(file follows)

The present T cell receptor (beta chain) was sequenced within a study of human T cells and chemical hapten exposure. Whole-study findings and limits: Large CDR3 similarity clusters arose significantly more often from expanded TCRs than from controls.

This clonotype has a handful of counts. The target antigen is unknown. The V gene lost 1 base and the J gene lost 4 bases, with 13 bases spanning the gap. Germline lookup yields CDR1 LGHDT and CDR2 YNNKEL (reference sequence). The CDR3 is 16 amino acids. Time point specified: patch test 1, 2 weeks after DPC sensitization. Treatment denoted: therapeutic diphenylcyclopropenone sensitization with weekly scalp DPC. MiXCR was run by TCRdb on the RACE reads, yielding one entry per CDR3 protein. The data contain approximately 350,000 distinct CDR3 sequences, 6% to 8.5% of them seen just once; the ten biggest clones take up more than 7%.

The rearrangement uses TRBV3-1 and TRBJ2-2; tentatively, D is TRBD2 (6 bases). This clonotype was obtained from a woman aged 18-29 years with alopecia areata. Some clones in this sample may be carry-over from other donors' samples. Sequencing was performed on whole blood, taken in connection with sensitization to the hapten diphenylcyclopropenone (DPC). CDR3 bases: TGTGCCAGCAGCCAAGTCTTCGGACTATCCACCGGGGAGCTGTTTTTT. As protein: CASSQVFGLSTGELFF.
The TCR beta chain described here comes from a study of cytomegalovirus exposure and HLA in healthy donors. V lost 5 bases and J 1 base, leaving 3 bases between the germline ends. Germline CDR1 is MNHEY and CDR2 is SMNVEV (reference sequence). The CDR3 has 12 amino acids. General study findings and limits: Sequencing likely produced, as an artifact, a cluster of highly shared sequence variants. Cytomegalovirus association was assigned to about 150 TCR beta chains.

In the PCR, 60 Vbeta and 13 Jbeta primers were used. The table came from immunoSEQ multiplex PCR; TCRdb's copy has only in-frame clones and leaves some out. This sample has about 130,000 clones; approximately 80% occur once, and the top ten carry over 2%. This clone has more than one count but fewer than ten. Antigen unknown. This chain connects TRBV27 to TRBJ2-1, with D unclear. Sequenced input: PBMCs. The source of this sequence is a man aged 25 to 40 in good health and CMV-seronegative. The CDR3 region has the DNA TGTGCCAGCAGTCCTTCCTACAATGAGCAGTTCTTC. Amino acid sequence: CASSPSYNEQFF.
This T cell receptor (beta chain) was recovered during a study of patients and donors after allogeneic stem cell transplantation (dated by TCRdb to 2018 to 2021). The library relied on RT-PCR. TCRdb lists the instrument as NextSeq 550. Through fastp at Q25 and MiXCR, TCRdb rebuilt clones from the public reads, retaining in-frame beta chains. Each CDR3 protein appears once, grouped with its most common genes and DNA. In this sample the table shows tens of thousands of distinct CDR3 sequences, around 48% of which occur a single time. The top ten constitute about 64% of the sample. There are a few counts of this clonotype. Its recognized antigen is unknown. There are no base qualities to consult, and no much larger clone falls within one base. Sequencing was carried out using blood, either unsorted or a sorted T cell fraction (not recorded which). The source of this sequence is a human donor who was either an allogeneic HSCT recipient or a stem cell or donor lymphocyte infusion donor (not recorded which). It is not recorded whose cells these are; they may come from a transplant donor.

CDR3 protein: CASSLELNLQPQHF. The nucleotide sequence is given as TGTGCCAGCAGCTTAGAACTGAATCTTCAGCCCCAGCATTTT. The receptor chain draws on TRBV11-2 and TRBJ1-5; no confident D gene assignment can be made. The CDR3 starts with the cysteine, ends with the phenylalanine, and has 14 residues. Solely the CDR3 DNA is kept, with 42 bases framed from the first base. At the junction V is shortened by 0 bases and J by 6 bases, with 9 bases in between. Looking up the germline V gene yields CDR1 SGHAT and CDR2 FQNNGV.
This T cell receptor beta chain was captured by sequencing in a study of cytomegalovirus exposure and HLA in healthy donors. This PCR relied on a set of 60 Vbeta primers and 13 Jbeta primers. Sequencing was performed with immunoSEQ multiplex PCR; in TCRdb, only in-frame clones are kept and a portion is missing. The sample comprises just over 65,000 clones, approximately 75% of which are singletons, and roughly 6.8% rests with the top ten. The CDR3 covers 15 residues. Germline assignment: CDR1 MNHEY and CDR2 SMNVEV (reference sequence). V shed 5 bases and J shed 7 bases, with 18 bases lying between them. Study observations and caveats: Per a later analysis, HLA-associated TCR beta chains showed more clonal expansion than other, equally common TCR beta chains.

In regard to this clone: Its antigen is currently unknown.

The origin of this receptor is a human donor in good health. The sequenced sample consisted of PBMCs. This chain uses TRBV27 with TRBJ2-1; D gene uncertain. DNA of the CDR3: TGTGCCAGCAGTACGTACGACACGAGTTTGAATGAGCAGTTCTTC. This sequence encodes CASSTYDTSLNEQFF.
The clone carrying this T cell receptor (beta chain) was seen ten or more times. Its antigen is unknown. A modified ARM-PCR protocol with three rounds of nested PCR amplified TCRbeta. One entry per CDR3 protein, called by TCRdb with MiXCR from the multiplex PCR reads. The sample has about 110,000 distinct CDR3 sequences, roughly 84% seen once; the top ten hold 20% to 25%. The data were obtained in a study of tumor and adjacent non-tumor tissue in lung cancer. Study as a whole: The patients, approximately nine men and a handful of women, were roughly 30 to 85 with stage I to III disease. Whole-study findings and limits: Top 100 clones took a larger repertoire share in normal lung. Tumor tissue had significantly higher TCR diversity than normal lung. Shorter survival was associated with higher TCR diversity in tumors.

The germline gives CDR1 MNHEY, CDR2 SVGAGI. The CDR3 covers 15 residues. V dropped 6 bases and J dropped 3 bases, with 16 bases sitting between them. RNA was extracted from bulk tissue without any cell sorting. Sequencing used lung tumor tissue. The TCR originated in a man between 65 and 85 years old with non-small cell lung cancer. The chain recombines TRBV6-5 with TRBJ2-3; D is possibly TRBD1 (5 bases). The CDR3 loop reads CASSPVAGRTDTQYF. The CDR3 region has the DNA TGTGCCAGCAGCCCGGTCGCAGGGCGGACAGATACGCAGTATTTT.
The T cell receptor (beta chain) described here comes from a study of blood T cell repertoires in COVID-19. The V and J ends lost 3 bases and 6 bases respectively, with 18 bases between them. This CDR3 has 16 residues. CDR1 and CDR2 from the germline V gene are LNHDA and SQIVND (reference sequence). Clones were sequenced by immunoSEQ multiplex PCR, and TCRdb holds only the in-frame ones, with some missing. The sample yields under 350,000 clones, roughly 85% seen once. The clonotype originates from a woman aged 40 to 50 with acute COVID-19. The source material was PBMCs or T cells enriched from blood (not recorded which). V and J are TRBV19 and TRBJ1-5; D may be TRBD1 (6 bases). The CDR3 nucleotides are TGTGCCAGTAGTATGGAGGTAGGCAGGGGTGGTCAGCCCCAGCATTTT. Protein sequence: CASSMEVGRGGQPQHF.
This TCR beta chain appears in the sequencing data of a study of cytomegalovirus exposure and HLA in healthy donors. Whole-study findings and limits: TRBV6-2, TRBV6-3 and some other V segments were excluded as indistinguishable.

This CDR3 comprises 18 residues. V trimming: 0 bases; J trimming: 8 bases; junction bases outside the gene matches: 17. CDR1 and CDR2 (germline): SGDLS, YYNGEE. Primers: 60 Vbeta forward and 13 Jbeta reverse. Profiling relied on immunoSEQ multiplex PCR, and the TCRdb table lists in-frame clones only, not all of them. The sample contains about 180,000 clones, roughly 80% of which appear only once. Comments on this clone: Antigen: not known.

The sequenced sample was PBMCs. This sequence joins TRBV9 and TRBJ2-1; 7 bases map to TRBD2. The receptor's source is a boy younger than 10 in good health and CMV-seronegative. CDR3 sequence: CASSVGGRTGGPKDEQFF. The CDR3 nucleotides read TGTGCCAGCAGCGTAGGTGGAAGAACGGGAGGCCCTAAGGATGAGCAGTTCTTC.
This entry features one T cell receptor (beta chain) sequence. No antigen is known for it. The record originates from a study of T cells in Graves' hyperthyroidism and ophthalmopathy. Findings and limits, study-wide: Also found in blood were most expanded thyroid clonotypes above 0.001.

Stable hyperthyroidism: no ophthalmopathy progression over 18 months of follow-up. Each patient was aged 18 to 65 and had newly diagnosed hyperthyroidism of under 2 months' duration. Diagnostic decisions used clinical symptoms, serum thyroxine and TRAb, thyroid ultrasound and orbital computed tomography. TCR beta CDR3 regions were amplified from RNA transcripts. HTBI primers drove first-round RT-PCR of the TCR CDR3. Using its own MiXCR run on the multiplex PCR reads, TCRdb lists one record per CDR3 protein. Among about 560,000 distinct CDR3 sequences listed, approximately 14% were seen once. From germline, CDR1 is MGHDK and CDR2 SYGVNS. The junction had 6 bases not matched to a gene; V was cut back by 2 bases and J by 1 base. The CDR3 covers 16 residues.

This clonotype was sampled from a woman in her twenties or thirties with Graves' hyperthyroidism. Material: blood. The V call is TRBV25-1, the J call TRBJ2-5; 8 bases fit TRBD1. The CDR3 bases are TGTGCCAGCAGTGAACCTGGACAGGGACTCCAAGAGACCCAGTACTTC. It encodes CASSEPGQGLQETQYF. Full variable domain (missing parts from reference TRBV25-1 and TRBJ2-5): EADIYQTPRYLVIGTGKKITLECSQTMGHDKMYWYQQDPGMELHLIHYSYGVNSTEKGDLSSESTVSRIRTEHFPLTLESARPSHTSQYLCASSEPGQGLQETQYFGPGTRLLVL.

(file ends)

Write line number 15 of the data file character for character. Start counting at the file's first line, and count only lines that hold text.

This CDR3 comprises 18 residues. V trimming: 0 bases; J trimming: 8 bases; junction bases outside the gene matches: 17. CDR1 and CDR2 (germline): SGDLS, YYNGEE. Primers: 60 Vbeta forward and 13 Jbeta reverse. Profiling relied on immunoSEQ multiplex PCR, and the TCRdb table lists in-frame clones only, not all of them. The sample contains about 180,000 clones, roughly 80% of which appear only once. Comments on this clone: Antigen: not known.